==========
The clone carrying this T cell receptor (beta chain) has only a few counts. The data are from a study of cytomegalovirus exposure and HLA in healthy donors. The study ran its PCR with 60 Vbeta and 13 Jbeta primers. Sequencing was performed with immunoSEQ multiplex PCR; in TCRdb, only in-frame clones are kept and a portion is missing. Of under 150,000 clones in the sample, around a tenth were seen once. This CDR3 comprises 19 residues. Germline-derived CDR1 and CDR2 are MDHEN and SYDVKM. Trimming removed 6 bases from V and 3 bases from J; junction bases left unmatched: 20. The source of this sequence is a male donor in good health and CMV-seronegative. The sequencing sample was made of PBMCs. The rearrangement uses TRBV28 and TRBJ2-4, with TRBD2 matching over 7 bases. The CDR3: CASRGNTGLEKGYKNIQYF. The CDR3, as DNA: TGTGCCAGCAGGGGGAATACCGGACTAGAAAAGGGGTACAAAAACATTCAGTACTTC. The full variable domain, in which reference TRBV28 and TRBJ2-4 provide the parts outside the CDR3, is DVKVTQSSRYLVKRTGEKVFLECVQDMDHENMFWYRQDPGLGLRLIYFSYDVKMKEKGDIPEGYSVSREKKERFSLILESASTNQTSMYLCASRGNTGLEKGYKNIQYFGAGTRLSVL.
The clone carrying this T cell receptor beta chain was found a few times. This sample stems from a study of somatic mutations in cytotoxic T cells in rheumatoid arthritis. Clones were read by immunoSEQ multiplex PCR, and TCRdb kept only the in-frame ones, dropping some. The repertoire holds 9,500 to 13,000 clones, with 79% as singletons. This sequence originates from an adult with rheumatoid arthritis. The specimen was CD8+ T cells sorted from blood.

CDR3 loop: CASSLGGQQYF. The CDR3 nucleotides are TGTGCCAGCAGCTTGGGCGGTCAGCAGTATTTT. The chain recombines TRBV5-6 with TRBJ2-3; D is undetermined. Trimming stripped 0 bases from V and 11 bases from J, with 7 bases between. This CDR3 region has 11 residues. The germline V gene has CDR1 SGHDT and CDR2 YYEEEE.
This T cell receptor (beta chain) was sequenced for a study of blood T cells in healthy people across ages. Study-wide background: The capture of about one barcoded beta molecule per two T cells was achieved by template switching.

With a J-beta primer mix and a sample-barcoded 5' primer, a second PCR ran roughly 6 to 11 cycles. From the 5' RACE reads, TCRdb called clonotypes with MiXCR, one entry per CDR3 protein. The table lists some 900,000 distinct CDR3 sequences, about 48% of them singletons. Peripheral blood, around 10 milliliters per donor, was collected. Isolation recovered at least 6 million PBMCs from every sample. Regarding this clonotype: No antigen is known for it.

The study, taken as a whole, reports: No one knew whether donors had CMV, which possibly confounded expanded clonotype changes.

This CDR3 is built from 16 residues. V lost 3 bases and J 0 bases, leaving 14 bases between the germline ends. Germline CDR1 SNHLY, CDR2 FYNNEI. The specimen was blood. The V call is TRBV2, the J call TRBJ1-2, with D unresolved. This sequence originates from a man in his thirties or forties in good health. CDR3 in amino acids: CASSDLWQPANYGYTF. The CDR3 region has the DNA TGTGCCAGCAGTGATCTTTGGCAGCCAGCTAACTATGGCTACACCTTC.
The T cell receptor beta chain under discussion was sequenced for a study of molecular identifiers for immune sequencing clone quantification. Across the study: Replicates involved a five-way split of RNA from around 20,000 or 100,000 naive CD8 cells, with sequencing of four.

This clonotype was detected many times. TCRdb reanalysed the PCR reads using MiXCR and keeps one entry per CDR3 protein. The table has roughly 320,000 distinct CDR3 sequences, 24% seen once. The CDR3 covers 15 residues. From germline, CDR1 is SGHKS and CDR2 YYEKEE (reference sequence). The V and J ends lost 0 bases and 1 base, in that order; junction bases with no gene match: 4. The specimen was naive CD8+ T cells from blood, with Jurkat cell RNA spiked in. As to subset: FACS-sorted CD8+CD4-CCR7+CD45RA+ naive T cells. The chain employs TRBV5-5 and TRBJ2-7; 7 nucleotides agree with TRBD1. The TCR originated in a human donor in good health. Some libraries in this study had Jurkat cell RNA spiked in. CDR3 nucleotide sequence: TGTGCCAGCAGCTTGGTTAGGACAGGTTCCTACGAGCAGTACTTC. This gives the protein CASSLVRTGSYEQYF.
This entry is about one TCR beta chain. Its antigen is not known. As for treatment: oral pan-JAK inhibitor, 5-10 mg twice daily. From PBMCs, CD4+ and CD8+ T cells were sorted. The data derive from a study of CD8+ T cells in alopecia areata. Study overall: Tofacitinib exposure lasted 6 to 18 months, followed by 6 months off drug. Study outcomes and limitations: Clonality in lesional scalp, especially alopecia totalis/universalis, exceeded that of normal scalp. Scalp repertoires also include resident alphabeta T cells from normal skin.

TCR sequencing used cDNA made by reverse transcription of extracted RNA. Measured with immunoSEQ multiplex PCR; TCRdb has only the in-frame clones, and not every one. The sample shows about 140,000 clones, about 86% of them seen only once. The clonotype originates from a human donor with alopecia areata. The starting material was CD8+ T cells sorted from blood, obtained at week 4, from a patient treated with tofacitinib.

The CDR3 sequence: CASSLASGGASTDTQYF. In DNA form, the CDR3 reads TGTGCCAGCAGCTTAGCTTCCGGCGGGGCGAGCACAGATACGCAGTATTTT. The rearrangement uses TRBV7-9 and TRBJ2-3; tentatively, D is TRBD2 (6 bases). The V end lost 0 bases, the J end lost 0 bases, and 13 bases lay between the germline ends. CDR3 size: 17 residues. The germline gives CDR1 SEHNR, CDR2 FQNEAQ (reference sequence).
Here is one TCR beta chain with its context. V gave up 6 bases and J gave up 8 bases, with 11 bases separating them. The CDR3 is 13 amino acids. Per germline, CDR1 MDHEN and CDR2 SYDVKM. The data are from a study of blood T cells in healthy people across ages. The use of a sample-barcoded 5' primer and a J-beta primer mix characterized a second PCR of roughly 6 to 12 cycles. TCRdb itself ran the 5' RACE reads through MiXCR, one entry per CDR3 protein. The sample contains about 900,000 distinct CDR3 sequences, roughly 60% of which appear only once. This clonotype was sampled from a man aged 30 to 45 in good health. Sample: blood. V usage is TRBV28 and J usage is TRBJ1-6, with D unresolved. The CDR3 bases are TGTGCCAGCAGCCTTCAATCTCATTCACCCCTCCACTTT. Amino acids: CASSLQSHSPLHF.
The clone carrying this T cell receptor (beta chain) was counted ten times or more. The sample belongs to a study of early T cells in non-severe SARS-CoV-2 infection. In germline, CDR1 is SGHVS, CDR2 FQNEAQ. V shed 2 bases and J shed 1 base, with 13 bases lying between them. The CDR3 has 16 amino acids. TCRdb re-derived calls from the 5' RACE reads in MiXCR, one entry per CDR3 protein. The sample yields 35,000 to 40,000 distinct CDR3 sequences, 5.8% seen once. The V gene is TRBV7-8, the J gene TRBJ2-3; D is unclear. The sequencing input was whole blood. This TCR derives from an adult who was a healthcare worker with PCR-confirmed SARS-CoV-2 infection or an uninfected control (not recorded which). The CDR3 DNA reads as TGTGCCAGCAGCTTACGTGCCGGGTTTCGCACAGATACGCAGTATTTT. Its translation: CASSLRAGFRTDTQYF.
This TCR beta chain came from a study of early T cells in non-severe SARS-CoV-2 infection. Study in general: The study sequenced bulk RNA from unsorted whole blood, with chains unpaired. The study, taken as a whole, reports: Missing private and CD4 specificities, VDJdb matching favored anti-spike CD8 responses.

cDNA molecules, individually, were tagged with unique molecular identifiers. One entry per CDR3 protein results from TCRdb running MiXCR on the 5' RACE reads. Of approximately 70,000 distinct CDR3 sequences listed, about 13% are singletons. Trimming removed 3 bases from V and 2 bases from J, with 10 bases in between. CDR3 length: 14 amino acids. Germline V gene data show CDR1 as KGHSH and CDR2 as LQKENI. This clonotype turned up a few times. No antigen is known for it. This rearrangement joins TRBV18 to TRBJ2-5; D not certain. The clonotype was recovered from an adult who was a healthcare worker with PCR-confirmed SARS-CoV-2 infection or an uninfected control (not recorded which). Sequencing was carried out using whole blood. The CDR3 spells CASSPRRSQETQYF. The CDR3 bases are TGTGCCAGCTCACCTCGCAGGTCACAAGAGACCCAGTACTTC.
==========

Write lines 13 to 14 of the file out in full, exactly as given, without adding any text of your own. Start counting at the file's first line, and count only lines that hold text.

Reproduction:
Here is one TCR beta chain with its context. V gave up 6 bases and J gave up 8 bases, with 11 bases separating them. The CDR3 is 13 amino acids. Per germline, CDR1 MDHEN and CDR2 SYDVKM. The data are from a study of blood T cells in healthy people across ages. The use of a sample-barcoded 5' primer and a J-beta primer mix characterized a second PCR of roughly 6 to 12 cycles. TCRdb itself ran the 5' RACE reads through MiXCR, one entry per CDR3 protein. The sample contains about 900,000 distinct CDR3 sequences, roughly 60% of which appear only once. This clonotype was sampled from a man aged 30 to 45 in good health. Sample: blood. V usage is TRBV28 and J usage is TRBJ1-6, with D unresolved. The CDR3 bases are TGTGCCAGCAGCCTTCAATCTCATTCACCCCTCCACTTT. Amino acids: CASSLQSHSPLHF.
The clone carrying this T cell receptor (beta chain) was counted ten times or more. The sample belongs to a study of early T cells in non-severe SARS-CoV-2 infection. In germline, CDR1 is SGHVS, CDR2 FQNEAQ. V shed 2 bases and J shed 1 base, with 13 bases lying between them. The CDR3 has 16 amino acids. TCRdb re-derived calls from the 5' RACE reads in MiXCR, one entry per CDR3 protein. The sample yields 35,000 to 40,000 distinct CDR3 sequences, 5.8% seen once. The V gene is TRBV7-8, the J gene TRBJ2-3; D is unclear. The sequencing input was whole blood. This TCR derives from an adult who was a healthcare worker with PCR-confirmed SARS-CoV-2 infection or an uninfected control (not recorded which). The CDR3 DNA reads as TGTGCCAGCAGCTTACGTGCCGGGTTTCGCACAGATACGCAGTATTTT. Its translation: CASSLRAGFRTDTQYF.